General Motors Corporation v. Walden, 9729.

Decision Date15 January 1969
Docket NumberNo. 9729.,9729.
Citation406 F.2d 606
PartiesGENERAL MOTORS CORPORATION, Appellant, v. Dorethea M. WALDEN, the surviving spouse of Homer L. Walden, Deceased, Appellee.
CourtU.S. Court of Appeals — Tenth Circuit

John C. Mott, Denver, Colo. (Zarlengo, Mott & Carlin, Denver, Colo., and Ross L. Malone, Roswell, N. M., were with him on the brief), for appellant.

John A. Criswell, Englewood, Colo. (Myrick, Criswell & Branney, Englewood, Colo., were with him on the brief), for appellee.

Before JONES,* BREITENSTEIN and HOLLOWAY, Circuit Judges.

BREITENSTEIN, Circuit Judge.

The jury awarded appellee-plaintiff, Dorethea M. Walden, $95,000 for the death of her husband in a one-car automobile accident occurring in Arizona. The appellant-defendant, General Motors Corporation, seeks a reversal of the judgment because of claimed errors in the instructions.

On October 9, 1965, the decedent was driving south towards Tucson in a Corvair automobile which he had purchased about one month before and which had been driven 3,210 miles. The paved, double-lane, 41-foot highway had a slight turn to the decedent's right. The driver of a car approaching from the south first saw the Corvair when it was about 1,000 feet away. At that time it was slightly to the left of the painted dividing line. As it neared the other car, the Corvair turned back into its lane of traffic. The driver of the northbound car and a passenger testified that, when the Corvair was three or four car-lengths away, they saw smoke coming from the left rear wheel. After the cars had passed, the Corvair spun into a ditch. The decedent was thrown out and killed. He had not been using the safety belt with which the car was equipped.

The weather was clear and dry and the sun was shining. The northbound car was traveling at about 50 or 60 miles an hour. The driver of that car and a passenger guessed the speed of the Corvair at 55 to 70 miles an hour. The patrolman who investigated the accident calculated the speed from the skid marks at 56 or 57 miles per hour. An expert for the plaintiff fixed the speed at 61.4 miles per hour.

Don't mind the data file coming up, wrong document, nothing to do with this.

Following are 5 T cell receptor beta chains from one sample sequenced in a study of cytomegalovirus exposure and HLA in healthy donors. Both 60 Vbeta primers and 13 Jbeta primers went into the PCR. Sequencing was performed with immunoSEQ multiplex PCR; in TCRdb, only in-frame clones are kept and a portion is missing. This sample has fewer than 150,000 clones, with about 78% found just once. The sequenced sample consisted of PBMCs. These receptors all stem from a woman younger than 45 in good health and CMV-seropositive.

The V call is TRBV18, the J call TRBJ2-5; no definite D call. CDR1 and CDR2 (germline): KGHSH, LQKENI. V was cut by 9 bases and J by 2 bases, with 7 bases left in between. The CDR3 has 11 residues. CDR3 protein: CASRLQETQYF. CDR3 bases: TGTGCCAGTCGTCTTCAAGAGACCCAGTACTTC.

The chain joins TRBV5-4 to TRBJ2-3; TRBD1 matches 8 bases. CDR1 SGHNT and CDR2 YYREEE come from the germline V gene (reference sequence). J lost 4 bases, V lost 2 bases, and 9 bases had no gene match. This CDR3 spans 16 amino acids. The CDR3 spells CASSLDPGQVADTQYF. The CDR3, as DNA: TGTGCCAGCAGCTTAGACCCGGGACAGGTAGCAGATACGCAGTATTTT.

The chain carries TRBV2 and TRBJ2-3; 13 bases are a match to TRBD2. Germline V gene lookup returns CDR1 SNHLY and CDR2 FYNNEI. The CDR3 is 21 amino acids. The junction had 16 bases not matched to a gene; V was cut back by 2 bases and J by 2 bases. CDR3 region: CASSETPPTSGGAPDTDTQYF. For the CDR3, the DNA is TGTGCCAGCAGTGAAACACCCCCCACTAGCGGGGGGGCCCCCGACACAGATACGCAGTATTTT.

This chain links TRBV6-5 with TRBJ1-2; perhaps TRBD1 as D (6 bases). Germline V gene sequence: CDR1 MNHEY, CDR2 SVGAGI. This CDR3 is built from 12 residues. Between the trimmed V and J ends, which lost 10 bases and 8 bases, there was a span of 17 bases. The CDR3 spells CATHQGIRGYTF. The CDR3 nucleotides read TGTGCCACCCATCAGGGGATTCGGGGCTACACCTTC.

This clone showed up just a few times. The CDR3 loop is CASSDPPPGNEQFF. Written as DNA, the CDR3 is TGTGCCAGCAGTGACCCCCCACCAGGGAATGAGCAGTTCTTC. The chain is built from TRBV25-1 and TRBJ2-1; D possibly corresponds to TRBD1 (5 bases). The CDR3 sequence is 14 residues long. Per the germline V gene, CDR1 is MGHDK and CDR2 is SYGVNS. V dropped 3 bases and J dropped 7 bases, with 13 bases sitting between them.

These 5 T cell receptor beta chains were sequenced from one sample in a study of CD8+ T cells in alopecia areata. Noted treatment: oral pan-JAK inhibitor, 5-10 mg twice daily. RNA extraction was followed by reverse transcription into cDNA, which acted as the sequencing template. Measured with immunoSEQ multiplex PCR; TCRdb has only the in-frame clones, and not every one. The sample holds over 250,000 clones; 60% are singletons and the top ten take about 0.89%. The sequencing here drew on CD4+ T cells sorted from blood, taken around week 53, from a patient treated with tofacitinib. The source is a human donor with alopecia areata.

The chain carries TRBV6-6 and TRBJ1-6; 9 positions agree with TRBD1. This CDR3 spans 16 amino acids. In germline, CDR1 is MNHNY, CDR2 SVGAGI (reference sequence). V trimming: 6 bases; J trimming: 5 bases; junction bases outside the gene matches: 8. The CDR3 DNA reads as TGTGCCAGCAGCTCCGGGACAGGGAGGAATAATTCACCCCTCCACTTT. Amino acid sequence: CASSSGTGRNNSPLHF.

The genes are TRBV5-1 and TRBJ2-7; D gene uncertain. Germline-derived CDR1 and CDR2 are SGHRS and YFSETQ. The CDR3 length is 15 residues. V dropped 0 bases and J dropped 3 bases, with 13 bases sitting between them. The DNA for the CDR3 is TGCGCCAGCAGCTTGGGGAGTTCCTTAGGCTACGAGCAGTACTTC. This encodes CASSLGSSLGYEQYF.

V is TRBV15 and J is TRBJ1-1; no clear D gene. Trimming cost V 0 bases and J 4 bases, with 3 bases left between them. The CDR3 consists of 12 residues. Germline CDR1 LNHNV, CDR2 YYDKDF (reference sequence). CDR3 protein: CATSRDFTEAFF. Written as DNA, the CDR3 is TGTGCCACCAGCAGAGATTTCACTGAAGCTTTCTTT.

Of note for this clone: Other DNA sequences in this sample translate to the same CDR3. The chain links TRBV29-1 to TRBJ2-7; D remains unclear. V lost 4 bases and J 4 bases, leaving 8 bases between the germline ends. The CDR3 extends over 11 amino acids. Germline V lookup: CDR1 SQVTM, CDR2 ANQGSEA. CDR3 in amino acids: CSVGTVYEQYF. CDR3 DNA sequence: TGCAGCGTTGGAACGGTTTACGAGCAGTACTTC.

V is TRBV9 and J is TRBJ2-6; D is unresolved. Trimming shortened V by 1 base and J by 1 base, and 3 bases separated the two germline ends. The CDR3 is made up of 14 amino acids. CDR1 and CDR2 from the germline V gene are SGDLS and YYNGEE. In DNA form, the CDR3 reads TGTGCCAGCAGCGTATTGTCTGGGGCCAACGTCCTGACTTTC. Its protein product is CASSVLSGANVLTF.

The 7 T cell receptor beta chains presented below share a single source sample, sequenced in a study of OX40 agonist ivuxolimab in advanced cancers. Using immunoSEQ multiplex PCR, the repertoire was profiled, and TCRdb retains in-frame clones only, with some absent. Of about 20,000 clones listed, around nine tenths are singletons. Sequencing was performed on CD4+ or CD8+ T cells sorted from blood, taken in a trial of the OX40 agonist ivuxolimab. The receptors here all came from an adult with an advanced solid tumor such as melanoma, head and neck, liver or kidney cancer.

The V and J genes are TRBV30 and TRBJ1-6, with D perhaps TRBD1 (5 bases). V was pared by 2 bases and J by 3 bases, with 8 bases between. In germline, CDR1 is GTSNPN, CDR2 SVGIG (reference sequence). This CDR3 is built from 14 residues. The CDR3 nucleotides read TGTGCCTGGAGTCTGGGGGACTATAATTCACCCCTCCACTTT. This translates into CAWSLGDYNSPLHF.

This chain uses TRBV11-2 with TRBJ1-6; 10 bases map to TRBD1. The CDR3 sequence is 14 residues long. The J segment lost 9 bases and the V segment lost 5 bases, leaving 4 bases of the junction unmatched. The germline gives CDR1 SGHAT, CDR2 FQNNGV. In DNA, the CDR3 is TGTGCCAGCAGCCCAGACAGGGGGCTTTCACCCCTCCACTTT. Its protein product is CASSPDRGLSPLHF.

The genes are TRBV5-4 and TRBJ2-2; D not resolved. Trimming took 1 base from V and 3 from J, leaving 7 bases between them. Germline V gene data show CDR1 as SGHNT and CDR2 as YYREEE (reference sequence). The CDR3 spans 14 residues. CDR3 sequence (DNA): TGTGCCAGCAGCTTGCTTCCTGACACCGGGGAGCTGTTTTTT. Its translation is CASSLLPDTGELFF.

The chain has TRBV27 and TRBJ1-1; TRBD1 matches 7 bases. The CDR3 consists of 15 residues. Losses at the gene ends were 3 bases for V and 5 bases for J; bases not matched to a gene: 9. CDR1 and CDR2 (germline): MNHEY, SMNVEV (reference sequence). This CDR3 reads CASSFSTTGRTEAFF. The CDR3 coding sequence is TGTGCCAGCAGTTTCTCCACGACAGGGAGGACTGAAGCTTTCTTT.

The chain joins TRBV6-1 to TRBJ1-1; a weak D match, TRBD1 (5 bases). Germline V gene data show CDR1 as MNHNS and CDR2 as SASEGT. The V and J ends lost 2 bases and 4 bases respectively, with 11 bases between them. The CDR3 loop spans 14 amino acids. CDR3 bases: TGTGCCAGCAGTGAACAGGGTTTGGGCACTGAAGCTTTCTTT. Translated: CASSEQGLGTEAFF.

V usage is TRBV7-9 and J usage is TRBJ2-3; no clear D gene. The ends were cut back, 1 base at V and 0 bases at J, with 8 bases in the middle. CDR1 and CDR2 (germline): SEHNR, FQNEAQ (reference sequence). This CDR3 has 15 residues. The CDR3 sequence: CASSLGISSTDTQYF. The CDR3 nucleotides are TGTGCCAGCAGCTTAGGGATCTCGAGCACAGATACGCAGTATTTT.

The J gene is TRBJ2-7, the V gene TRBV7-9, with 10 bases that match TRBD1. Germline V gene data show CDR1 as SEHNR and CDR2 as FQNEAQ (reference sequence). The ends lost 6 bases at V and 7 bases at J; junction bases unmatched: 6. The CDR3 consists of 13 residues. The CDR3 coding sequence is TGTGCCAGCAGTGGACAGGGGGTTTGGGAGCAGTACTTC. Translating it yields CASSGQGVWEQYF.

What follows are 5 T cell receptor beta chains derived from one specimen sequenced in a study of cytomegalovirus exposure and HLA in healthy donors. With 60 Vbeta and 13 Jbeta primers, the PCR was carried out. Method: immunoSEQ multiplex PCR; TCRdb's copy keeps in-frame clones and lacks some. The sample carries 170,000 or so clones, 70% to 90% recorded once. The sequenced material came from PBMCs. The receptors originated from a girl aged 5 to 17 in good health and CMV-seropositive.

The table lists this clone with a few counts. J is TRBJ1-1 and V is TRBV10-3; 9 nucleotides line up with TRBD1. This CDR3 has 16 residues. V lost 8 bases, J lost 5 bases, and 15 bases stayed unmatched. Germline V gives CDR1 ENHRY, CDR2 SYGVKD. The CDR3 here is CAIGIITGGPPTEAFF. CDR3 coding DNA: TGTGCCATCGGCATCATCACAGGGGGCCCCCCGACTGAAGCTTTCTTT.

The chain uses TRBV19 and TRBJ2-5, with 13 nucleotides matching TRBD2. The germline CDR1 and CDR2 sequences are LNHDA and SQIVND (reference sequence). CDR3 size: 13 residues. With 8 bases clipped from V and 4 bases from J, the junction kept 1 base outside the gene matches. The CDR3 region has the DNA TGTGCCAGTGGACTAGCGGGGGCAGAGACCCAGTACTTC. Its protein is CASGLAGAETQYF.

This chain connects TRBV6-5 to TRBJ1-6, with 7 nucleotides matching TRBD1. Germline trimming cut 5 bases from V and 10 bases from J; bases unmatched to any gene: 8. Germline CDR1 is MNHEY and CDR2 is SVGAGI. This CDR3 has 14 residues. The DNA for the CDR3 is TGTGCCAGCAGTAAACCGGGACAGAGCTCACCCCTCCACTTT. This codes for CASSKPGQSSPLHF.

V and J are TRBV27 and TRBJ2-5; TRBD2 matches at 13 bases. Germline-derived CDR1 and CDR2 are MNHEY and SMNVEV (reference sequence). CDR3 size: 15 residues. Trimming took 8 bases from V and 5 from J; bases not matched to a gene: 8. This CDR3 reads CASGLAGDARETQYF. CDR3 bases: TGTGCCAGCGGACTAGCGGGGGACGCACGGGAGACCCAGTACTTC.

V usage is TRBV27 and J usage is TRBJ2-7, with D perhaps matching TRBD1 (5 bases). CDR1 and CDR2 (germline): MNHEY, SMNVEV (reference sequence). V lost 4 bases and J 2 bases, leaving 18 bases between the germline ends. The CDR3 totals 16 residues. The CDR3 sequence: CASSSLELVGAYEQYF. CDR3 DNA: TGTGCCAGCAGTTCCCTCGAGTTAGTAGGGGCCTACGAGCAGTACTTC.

A chemist from the Tucson police laboratory testified that an examination of a sample of the blood taken from the decedent's body showed .19% alcohol by weight. The validity of the blood test was contested by the plaintiff. A defense expert testified that the amount of alcohol found was sufficient to make a person unfit to drive a motor vehicle. No evidence of alcohol or intoxicants was found at the scene of the accident.

The theory of the plaintiff, substantiated by an expert witness, was that the universal-joint bearings on the left rear drive shaft flange were improperly assembled and that the bearing retainer strap separated with a comparatively loud noise. When the brakes were applied, the drive shaft on the left side was freed, the left rear wheel locked, and the car started to move to the left. The driver tried to steer out of his predicament. The right rear wheel and then the front wheels locked. By that time the driver had over steered and the car spun off the road. The defendant had witnesses testifying on proper assembly but such testimony is omitted from the record. A defense expert said that the accident was caused by the application and locking of the brakes while the front wheels were turned to the right.

An affirmative defense was that the accident and death were proximately caused by the sole or contributory negligence of the decedent. The defendant urges that the judgment must be reversed because its theory of the case was not presented to the jury in the court's instructions.

A party is entitled to have the jury instructed properly on his theory of the case if such theory is supported by competent evidence.1 This is a product liability case in which the plaintiff introduced evidence of defective workmanship. The sufficiency of the evidence to sustain the verdict is not questioned.